Dining Out

Rocks + Acid Wine Shop

A Wine Bar in Chapel Hill, North Carolina

The interior of Rocks + Acid Wine Shop
Written by Jenn Rice, Images courtesy of Rocks + Acid Wine Shop
Chef Paula de Pano of Rocks + Acid Wine shop poses

Paula de Pano, an advanced sommelier and all-around wine extraordinaire, brings one of the most anticipated openings of 2022 to Chapel Hill: Rocks + Acid Wine Shop whose core principles boil down to “basic human kindness.” Originally from Manila, de Pan came to the United States when she was 23 and quickly entered the world of wine after attending the Culinary Institute of America.

Her resume entails Eleven Madison Park, an esteemed three-Michelin-starred restaurant in New York City; most recently, she was beverage director at the Fearrington House Inn in Pittsboro, North Carolina, a Five Diamond, Relais & Chateaux property. And every step of the way, de Pano has worked to break down stuffy wine culture.

“I manage each sale,” she notes, as Rocks + Acid Wine Shop isn’t organized by grape varietals or country, or region but by category: bubbles, orange wine, and rosé and reds. “I’m very big on labels—I eat with my eyes,” she says. The space is organized to encourage people to step out of their comfort zone and taste something new and exciting. “I have muscle memory on where the bottles are,” she says with a laugh.

De Pano personally handpicks each wine that sits pretty on the wine walls—always small production (less than 10,000 cases) and from family-owned estates. De Pano leads many conversations with “Do you know how this wine is made?” She’s eager to spiel about the winemaker and the juice in the bottle as if it’s a good friend, waxing that “wines are living things, too.

“The décor is wine bottles decked out on the walls, offering a gorgeous backdrop to the casual tasting room, whereas Pano has a fun by-the-glass menu to nudge people into something new, like an orange wine from Slovenia—plus ongoing classes, like pairing champagne and french fries and one on“anything-but-boring” varietals. There are also nonalcoholic wines, beer, spirits, and snacks, like charcuterie, cheeses, caviar, and conservas.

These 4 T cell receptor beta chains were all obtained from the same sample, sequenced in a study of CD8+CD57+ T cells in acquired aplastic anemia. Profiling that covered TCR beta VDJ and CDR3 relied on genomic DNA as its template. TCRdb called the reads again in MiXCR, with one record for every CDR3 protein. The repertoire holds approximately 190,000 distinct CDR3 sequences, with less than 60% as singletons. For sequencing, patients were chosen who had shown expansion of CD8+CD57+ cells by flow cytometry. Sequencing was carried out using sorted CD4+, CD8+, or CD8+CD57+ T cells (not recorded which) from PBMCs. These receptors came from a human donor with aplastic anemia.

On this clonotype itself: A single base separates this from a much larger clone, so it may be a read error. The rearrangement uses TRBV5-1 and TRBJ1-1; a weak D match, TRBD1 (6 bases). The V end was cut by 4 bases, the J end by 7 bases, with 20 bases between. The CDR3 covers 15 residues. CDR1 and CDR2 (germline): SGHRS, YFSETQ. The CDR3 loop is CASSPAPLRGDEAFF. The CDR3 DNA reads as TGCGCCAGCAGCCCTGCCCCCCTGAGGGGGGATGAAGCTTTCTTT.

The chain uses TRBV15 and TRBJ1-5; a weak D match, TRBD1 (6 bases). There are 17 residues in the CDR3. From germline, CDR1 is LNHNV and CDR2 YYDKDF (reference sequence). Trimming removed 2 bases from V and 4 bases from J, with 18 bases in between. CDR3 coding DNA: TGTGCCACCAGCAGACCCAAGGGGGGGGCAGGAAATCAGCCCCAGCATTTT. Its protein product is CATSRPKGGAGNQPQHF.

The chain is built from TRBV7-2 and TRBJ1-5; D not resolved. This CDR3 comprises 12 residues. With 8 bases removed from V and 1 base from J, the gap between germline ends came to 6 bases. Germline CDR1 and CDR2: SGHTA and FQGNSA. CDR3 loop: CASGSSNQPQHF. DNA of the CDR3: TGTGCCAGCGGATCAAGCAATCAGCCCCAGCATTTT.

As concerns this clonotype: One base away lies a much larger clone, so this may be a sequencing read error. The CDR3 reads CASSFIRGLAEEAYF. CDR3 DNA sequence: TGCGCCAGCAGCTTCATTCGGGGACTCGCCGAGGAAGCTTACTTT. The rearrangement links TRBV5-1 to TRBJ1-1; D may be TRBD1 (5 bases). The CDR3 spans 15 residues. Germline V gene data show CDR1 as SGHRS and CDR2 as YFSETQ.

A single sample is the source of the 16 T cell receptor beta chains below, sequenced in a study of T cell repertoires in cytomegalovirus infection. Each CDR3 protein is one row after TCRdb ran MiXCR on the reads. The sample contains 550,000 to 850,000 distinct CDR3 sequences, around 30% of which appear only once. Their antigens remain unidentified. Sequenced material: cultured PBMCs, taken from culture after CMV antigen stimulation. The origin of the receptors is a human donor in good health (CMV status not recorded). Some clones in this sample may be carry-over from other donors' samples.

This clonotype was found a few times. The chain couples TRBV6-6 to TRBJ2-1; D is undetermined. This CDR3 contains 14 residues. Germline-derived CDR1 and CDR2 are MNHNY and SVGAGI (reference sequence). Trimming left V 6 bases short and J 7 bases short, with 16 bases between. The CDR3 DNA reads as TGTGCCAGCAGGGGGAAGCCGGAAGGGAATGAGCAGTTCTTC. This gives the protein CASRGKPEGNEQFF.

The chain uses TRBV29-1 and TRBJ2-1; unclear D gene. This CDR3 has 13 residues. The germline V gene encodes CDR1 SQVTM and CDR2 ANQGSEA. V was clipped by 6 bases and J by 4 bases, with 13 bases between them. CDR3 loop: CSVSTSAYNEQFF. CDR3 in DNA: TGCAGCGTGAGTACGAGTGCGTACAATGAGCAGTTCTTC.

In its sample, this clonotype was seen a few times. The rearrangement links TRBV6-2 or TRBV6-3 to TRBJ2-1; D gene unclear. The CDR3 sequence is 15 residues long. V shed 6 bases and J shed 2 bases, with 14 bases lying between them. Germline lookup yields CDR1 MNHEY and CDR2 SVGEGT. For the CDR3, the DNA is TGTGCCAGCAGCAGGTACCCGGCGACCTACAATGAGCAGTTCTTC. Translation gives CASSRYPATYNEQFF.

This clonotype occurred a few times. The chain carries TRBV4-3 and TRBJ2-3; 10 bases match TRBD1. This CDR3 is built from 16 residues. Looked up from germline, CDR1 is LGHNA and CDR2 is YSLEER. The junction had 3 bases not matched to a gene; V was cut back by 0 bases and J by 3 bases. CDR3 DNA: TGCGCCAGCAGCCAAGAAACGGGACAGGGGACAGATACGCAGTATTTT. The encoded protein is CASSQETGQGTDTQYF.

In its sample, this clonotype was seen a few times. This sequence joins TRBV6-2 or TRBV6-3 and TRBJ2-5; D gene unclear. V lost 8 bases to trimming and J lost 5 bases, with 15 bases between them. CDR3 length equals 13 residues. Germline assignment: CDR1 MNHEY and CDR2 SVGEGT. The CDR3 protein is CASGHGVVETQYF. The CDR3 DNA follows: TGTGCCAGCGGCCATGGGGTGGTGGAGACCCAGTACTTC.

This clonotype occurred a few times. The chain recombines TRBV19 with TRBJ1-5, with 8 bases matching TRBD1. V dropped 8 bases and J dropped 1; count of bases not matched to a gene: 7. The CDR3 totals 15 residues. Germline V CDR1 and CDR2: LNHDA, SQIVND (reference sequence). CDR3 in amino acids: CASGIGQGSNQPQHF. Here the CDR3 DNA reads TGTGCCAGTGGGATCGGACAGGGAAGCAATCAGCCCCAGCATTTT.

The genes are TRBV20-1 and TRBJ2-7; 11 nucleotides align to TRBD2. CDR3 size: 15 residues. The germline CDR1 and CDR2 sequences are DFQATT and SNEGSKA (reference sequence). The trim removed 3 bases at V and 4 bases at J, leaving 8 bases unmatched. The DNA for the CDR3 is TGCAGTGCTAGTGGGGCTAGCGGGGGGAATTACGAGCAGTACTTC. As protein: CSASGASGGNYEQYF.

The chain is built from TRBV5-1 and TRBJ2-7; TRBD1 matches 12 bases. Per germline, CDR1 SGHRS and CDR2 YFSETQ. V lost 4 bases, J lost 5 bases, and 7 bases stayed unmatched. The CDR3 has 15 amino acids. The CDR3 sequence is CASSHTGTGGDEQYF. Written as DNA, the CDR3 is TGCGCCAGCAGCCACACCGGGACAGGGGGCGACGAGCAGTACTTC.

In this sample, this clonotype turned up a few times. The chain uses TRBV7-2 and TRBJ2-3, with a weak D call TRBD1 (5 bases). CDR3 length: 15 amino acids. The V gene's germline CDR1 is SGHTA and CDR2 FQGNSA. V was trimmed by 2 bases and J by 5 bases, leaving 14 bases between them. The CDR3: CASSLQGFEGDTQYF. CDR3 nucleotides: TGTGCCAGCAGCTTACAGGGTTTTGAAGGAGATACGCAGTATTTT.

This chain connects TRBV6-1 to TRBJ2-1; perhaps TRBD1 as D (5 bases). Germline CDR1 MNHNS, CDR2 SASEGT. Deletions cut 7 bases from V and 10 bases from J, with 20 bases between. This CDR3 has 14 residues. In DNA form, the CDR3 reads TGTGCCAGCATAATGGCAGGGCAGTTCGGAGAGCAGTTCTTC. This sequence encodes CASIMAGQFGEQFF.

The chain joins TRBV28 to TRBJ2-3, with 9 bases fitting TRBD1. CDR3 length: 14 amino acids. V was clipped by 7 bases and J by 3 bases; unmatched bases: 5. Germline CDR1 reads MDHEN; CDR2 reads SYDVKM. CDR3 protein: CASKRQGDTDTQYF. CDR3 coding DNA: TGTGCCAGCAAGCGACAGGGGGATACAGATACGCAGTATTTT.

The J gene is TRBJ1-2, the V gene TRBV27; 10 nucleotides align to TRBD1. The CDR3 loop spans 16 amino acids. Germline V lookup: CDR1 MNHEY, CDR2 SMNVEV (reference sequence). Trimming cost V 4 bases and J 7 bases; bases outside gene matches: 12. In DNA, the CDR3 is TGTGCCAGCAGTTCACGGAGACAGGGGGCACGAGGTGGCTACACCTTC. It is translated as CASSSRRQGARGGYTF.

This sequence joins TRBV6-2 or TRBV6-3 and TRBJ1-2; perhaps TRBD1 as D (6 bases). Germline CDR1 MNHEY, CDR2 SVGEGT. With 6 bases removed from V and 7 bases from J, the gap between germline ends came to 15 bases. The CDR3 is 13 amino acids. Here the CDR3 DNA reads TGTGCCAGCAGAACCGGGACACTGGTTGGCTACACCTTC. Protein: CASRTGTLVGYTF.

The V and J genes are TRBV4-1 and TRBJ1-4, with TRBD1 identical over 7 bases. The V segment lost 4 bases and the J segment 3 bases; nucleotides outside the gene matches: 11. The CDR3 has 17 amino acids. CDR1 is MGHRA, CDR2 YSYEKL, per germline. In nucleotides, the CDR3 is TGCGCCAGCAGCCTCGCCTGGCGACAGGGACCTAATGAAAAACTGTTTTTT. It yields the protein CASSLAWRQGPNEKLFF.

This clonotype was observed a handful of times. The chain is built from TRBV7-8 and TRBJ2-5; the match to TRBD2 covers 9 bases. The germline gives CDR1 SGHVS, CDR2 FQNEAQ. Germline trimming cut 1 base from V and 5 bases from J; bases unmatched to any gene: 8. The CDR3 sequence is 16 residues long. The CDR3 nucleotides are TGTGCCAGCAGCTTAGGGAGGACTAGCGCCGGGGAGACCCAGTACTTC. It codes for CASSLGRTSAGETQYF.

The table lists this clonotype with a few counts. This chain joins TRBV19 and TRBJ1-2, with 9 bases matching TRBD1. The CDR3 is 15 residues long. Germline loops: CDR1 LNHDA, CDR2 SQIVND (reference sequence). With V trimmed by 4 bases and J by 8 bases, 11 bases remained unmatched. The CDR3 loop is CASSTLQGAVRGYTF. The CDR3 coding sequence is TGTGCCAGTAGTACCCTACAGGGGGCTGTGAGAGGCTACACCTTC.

Can’t Miss at Rocks + Acid Wine Shop

You can mix and match from de Pano’s offerings of wine and snacks; here are a few pairings that are particularly palate pleasing

Shellfish Conservas with Barrialto Aranzá or Pomalo Pet Nat

De Pano suggests grabbing tinned mussels, razor clams, and scallops—and a bottle of Barrialto Aranzá from the Jerez region of Spain, which she notes is a dry wine made from a sherry grape. It’s like “wine’s version of spritzing lemon on [shellfish conservas],” she says. Or pop a bottle of Pomalo Pet Nat from Croatia’s Dalmatian Coast. “It’s a wine I like to have if going to the beachwith conservas packed,” she says. “Think preserved Meyer lemon with salt.” 

Spanish Cured Meats with Josep Foraster Trepat

The salty, porky flavor profiles of cured meats like salchichón, jamón Serrano, and Ibérico sausage will be a dream next to Josep Foraster Trepat, a Spanish wine with just enough spice that can also be slightly chilled.

Caviar with Bubbles

De Pano loves bubbles from the Côte des Blancs, such as Philippe Glavier La Grâce d’Alphaël Extra Brut and Browne Trading Company Siberian Supreme caviar. Or the Minière F&R Influence Brut Champagne and Browne Trading Company Galilee Prime Osetra caviar is always a good idea.

Pairing Suggestions

Conservas and…

Reach for a white wine that’s low ABV (alcohol by volume)—nothing too overpowering, as the vibe is slow and steady wins the race at a picnic. Look for a skin-contact wine that will give a nice texture and work well with the tomato-based sauces, and seek out wines near the sea, as they’ll boast salt and minerality. 

Spanish cured meats and…

Salty and porky meats warrant a red wine that has enough flavor but not a lot of tannins—plus you don’t want a high-alcohol wine. De Pano suggests seeking a fruit-dominant wine with cherry and cranberry flavors. Spanish wines tend to have a dusty aroma that complements smoky cured meats so well.

Caviar and…

“Caviar has a briny, shellfish quality to it,” De Pano says. “You need bright acidy to cut through fishiness but also to accentuate the flavor profile with the brightness” so you get the saltiness and not the fishiness. Splurge with a Blanc de Blancs or seek a sparkling wine with a higher percentage of Chardonnay. 

about this restaurant

  • Chef

    Paula de Pano

  • Address

    712 Market Street
    Chapel Hill, North Carolina

    • Wine Bars

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